"I'm happy enough that it's in Tallaght. It's the home of women's football in this country, slightly more enclosed than the Aviva which is huge and echoey and weighs down on you a little bit.
"So I'm happy with the move. I know there's been a bit of criticism about it but I think if you're building this up as a day just for the women, which it is now, and a day for women's sport on Saturday, I think you should do it in the home of women's football.
"We want to make Tallaght a fortress, especially for the national team and it'll be good for girls trying to break their way into that team to get experience in Tallaght as well."
The progress of the Irish national team is one Duggan has observed with keen interest from afar, two years after retiring from international duty aged 27.
Vera Pauw's team fell just short of the mission to try and reach the qualification play-offs for the European Championships which will now take place in 2022.
While Duggan believes progress has been made, it's still some way short of where the game needs to be.
"The girls that are involved now, there's massive talent in the squad and they're getting on phenomenally well at club level," she says.
"But we've been saying that same thing that 'we're improving and we'll get there' for a few campaigns now. Last time for the World Cup qualifying campaign, it was a difficult group having Holland and Norway, so that was just a bridge too far.
"But I think when the draw was made for this Euro campaign, I think everyone thought that this would be the one and yet we're still in the same position saying 'we're going places'.
"The World Cup is notoriously more hard to qualify for and that's what's next, so are we really looking at a four-year plan, looking at the next Euros?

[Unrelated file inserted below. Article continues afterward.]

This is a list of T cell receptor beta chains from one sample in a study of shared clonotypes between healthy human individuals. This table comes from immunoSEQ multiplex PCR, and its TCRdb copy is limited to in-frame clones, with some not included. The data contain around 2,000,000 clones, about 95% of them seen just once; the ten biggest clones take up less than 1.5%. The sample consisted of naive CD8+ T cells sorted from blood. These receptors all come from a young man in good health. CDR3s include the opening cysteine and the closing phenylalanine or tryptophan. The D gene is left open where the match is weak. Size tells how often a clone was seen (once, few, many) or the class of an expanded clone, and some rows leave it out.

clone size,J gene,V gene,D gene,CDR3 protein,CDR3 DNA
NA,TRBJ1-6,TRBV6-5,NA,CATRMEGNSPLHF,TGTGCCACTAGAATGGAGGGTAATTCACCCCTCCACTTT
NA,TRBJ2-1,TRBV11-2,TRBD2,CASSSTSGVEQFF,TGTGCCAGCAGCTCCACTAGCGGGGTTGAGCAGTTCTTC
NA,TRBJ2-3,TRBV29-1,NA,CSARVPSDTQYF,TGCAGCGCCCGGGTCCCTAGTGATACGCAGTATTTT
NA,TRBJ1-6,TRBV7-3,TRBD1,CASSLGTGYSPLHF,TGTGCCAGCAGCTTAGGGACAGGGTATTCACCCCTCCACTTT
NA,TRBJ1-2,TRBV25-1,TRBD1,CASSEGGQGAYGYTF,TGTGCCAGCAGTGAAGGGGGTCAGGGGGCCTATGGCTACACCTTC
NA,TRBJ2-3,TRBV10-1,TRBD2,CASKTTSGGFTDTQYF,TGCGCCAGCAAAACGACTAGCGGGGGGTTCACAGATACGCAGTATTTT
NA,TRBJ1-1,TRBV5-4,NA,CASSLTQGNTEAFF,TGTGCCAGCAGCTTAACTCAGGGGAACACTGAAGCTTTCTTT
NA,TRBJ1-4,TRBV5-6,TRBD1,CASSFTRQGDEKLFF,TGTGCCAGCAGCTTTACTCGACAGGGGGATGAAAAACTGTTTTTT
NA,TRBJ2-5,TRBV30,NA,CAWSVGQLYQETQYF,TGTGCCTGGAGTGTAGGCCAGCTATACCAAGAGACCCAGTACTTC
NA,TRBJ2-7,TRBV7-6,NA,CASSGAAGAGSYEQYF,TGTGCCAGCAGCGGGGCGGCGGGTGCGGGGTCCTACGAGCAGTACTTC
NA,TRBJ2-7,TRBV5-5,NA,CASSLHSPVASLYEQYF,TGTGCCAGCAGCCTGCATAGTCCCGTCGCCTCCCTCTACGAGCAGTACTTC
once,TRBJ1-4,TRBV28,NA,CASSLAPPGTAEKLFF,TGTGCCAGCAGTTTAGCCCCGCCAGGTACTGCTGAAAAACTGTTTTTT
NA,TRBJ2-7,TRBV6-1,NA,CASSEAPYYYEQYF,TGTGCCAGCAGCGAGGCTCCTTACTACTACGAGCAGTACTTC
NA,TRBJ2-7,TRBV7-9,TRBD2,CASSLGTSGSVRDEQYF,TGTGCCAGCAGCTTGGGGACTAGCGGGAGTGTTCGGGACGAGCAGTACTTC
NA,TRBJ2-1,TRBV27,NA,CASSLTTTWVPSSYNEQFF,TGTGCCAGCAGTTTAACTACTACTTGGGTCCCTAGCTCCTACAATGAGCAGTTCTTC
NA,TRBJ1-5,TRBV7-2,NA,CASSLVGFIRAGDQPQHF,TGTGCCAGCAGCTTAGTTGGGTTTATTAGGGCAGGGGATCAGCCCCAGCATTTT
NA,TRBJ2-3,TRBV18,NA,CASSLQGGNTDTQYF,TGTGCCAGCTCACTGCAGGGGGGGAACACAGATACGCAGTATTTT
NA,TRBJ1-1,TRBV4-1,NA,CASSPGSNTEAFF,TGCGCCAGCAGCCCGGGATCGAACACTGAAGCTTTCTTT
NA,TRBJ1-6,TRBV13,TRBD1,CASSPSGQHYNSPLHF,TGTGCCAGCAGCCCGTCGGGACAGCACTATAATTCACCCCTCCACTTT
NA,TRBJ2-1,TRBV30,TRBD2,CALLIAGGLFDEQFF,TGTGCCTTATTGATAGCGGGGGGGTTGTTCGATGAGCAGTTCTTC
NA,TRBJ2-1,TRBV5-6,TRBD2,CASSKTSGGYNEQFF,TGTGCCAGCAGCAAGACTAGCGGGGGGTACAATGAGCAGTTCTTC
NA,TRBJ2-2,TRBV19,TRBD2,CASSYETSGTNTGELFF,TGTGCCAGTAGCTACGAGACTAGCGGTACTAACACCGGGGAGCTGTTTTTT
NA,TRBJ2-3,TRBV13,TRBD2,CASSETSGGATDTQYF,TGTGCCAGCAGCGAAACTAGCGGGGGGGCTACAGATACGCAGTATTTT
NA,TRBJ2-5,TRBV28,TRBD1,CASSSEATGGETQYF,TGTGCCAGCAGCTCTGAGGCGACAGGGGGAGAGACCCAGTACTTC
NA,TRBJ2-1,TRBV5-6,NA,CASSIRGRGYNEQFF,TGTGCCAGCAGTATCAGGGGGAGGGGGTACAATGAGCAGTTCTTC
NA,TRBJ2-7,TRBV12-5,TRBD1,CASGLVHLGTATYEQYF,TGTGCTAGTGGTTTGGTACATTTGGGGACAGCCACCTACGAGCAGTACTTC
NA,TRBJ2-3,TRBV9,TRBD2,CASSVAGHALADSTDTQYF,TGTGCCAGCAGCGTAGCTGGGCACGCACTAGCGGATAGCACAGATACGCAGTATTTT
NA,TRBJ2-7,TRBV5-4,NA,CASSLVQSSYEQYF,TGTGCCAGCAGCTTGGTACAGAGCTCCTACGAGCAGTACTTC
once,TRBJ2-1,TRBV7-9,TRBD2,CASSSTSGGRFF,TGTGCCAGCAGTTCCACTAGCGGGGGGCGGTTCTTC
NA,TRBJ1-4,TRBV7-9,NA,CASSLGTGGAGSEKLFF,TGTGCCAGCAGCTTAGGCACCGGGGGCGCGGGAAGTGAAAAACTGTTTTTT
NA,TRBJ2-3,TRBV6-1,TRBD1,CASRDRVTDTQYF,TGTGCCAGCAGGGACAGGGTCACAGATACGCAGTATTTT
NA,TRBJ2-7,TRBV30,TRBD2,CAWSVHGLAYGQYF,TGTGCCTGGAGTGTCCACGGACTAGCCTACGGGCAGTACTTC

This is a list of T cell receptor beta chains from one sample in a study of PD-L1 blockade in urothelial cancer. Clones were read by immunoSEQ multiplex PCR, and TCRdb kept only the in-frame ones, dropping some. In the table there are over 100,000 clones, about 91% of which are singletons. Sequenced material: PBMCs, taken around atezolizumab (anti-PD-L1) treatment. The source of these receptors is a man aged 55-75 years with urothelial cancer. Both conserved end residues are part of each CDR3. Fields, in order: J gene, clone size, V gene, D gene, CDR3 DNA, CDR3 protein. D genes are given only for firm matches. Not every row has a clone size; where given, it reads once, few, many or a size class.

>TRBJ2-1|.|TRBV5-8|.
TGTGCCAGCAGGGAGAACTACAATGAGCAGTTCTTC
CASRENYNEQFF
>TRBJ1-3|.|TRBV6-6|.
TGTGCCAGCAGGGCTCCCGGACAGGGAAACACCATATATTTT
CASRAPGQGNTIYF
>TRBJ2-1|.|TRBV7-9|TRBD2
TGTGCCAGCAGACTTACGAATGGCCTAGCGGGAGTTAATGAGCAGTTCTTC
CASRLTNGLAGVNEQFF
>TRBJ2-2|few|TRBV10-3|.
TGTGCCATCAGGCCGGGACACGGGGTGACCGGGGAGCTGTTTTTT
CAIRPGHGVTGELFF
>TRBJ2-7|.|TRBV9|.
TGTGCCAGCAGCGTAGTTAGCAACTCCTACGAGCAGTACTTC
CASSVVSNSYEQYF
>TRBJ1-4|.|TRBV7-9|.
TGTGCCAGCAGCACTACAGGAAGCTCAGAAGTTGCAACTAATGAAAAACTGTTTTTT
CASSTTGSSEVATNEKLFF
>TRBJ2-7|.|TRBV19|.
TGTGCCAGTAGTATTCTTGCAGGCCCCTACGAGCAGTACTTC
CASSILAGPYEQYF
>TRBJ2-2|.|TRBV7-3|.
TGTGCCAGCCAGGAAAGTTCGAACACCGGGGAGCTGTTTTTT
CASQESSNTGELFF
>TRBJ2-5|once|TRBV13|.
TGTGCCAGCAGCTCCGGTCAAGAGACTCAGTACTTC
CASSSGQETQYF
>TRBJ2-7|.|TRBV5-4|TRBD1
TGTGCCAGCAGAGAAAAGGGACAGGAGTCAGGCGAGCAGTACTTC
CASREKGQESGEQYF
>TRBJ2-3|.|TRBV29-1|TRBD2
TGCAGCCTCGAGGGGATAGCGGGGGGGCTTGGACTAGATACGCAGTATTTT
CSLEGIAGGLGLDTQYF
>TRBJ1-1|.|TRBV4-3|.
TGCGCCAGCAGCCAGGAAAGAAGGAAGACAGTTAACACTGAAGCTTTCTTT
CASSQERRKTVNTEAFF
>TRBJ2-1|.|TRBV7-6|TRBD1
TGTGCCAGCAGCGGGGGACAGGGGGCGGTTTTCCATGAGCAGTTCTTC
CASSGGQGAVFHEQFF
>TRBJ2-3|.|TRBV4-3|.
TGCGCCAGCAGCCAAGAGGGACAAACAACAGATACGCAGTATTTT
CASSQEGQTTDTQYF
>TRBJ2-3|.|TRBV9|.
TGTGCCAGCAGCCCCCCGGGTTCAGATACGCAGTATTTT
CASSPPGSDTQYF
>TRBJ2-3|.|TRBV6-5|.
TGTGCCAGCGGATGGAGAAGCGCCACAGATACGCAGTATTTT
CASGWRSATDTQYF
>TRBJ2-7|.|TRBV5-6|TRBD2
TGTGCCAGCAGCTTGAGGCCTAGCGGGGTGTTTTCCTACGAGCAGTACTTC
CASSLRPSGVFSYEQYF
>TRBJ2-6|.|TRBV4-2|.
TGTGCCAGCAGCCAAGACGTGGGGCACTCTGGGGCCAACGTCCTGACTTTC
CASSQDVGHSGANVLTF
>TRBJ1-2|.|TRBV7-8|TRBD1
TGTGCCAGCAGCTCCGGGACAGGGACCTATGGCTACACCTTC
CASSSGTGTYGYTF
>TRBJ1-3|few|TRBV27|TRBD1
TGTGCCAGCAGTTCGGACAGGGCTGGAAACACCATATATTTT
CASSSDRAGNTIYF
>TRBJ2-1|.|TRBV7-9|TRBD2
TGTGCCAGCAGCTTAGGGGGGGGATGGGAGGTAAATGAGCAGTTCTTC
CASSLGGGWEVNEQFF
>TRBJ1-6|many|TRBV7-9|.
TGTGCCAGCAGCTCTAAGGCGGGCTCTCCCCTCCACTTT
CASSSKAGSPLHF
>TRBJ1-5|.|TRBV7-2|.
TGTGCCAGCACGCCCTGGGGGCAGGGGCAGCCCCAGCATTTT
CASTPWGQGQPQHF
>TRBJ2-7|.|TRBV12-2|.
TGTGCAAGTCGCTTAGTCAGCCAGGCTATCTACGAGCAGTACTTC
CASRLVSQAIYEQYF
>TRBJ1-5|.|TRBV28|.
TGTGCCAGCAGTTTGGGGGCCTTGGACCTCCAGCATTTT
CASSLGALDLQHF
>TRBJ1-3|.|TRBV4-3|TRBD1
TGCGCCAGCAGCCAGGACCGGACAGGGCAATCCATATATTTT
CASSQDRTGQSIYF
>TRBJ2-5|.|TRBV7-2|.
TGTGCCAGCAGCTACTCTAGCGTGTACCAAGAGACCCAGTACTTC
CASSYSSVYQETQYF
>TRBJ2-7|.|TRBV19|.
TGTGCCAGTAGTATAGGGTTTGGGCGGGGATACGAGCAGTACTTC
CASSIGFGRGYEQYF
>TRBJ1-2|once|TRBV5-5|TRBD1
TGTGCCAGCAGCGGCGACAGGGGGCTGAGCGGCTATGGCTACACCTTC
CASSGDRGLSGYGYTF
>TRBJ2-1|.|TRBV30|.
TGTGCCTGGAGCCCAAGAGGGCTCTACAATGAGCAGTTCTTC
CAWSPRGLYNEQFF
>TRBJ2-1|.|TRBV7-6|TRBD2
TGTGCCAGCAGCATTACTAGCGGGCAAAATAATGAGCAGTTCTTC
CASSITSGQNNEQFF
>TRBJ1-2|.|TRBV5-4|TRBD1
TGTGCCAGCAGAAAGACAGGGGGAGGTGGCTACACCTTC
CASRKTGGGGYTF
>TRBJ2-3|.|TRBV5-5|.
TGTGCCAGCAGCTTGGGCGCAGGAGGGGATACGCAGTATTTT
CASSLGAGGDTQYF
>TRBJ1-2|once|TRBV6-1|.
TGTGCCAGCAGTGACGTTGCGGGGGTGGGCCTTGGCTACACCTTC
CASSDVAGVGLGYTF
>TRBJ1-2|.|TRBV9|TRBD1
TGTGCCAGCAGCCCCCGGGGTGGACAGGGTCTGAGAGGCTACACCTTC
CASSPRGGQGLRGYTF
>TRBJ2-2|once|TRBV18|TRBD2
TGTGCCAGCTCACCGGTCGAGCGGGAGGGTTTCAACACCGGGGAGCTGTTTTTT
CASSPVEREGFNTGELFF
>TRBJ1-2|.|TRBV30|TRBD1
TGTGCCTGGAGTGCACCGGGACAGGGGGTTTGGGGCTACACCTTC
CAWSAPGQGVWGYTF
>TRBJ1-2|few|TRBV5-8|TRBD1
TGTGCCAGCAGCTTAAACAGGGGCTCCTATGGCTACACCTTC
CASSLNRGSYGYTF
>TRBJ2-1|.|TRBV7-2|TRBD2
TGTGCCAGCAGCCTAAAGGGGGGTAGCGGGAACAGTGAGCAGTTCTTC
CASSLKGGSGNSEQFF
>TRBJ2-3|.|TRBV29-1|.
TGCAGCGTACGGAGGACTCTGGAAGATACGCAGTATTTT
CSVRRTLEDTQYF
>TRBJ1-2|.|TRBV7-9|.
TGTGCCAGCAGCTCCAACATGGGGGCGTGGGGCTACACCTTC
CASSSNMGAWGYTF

"It's still a little disappointing but I do think there are improvements."
A four-year span going backwards in time though would take Ireland beyond the April 2017 press conference at Liberty Hall when key members of that era's squad, including Duggan, outlined the many issues they had to deal with in terms of logistics and facilities, as well as the lack of designated tracksuits which meant having to change in airport bathrooms.
From the feedback Duggan has received from club team-mates, many of the basic issues have been ironed out.
"All of the little things that were quick fixes, they're definitely all there and some strides have been made," she says.
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"Under Colin Bell's regime, there was more home-based training and things like that. Vera spoke about it after the match that they will be on a weakly basis next year and she's going to help the girls train with boys' teams and that is what is needed.
"But for me, it's coming a couple of years too late. This was the qualifying campaign that we needed to win.
"So I'm a bit frustrated that that was back in 2017, and I know the tracksuits got a lot of press, but the main thing we were asking for was more training and better conditions around those trainings.
"Those things started but there hasn't been enough consistency around them and I think that we also need to make sure that the Women's National League is being paid attention to and girls are getting the opportunity to go into development squads from there. It's fantastic that the girls are going professional but the Women's National League is their stepping stone for that.
"Focus needs to come back to basics on the ground in Ireland and maybe not pass the buck onto girls at club level."
Watch the FAI Women's Cup final between Peamount United and Cork City live on RTÉ2 and the RTÉ Player from 2.30pm on Saturday, listen to live commentary on RTÉ Radio 1 or follow our live blog on RTÉ Sport Online and the RTÉ News app.